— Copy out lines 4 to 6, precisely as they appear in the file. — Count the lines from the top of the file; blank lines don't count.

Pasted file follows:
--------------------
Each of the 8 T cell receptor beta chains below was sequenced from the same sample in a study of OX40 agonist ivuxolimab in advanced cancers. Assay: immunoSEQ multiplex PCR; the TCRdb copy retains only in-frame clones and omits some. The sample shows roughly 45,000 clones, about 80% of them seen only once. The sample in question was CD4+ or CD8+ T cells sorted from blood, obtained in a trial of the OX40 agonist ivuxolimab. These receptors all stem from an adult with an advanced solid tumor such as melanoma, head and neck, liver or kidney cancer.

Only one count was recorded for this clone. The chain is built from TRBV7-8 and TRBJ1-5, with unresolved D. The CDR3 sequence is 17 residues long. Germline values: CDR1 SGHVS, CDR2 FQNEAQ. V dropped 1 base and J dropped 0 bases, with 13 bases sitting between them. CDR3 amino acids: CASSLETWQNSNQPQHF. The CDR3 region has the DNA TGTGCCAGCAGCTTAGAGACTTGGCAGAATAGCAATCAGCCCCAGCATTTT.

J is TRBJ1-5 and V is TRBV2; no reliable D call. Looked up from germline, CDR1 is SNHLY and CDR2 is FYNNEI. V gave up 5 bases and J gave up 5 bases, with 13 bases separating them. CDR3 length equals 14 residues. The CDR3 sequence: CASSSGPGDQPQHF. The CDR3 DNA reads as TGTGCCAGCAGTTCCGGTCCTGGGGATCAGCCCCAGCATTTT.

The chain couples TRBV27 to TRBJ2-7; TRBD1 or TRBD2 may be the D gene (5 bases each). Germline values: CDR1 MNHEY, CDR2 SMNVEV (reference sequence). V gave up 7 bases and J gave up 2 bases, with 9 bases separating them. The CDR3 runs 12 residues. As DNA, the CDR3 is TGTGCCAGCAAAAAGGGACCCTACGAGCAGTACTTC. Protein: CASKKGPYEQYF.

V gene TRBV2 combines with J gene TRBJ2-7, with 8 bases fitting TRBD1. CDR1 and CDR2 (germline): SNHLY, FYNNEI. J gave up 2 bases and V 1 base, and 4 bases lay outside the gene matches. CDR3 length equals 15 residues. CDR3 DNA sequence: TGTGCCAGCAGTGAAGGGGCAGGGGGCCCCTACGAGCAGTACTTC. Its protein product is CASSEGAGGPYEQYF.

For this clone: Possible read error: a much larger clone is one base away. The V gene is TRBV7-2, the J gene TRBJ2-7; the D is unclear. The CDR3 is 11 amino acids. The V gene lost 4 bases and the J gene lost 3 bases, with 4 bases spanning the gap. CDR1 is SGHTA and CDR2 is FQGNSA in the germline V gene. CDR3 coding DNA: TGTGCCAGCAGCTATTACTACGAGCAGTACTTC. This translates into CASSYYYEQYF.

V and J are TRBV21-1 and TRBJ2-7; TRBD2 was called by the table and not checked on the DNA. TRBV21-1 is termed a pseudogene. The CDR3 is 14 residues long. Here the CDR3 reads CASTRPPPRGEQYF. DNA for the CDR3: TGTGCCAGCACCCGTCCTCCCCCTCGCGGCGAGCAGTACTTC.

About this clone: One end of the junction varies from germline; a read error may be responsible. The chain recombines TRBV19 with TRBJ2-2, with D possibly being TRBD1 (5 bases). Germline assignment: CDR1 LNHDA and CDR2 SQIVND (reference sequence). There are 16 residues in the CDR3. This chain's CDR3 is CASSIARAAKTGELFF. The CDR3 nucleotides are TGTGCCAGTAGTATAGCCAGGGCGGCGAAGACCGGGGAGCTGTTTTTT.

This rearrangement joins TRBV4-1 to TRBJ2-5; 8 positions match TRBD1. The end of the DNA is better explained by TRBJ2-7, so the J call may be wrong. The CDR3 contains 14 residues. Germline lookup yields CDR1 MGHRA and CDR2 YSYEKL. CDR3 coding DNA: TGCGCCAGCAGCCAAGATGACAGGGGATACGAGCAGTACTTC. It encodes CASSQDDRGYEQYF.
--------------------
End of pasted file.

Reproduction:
The chain couples TRBV27 to TRBJ2-7; TRBD1 or TRBD2 may be the D gene (5 bases each). Germline values: CDR1 MNHEY, CDR2 SMNVEV (reference sequence). V gave up 7 bases and J gave up 2 bases, with 9 bases separating them. The CDR3 runs 12 residues. As DNA, the CDR3 is TGTGCCAGCAAAAAGGGACCCTACGAGCAGTACTTC. Protein: CASKKGPYEQYF.

V gene TRBV2 combines with J gene TRBJ2-7, with 8 bases fitting TRBD1. CDR1 and CDR2 (germline): SNHLY, FYNNEI. J gave up 2 bases and V 1 base, and 4 bases lay outside the gene matches. CDR3 length equals 15 residues. CDR3 DNA sequence: TGTGCCAGCAGTGAAGGGGCAGGGGGCCCCTACGAGCAGTACTTC. Its protein product is CASSEGAGGPYEQYF.

For this clone: Possible read error: a much larger clone is one base away. The V gene is TRBV7-2, the J gene TRBJ2-7; the D is unclear. The CDR3 is 11 amino acids. The V gene lost 4 bases and the J gene lost 3 bases, with 4 bases spanning the gap. CDR1 is SGHTA and CDR2 is FQGNSA in the germline V gene. CDR3 coding DNA: TGTGCCAGCAGCTATTACTACGAGCAGTACTTC. This translates into CASSYYYEQYF.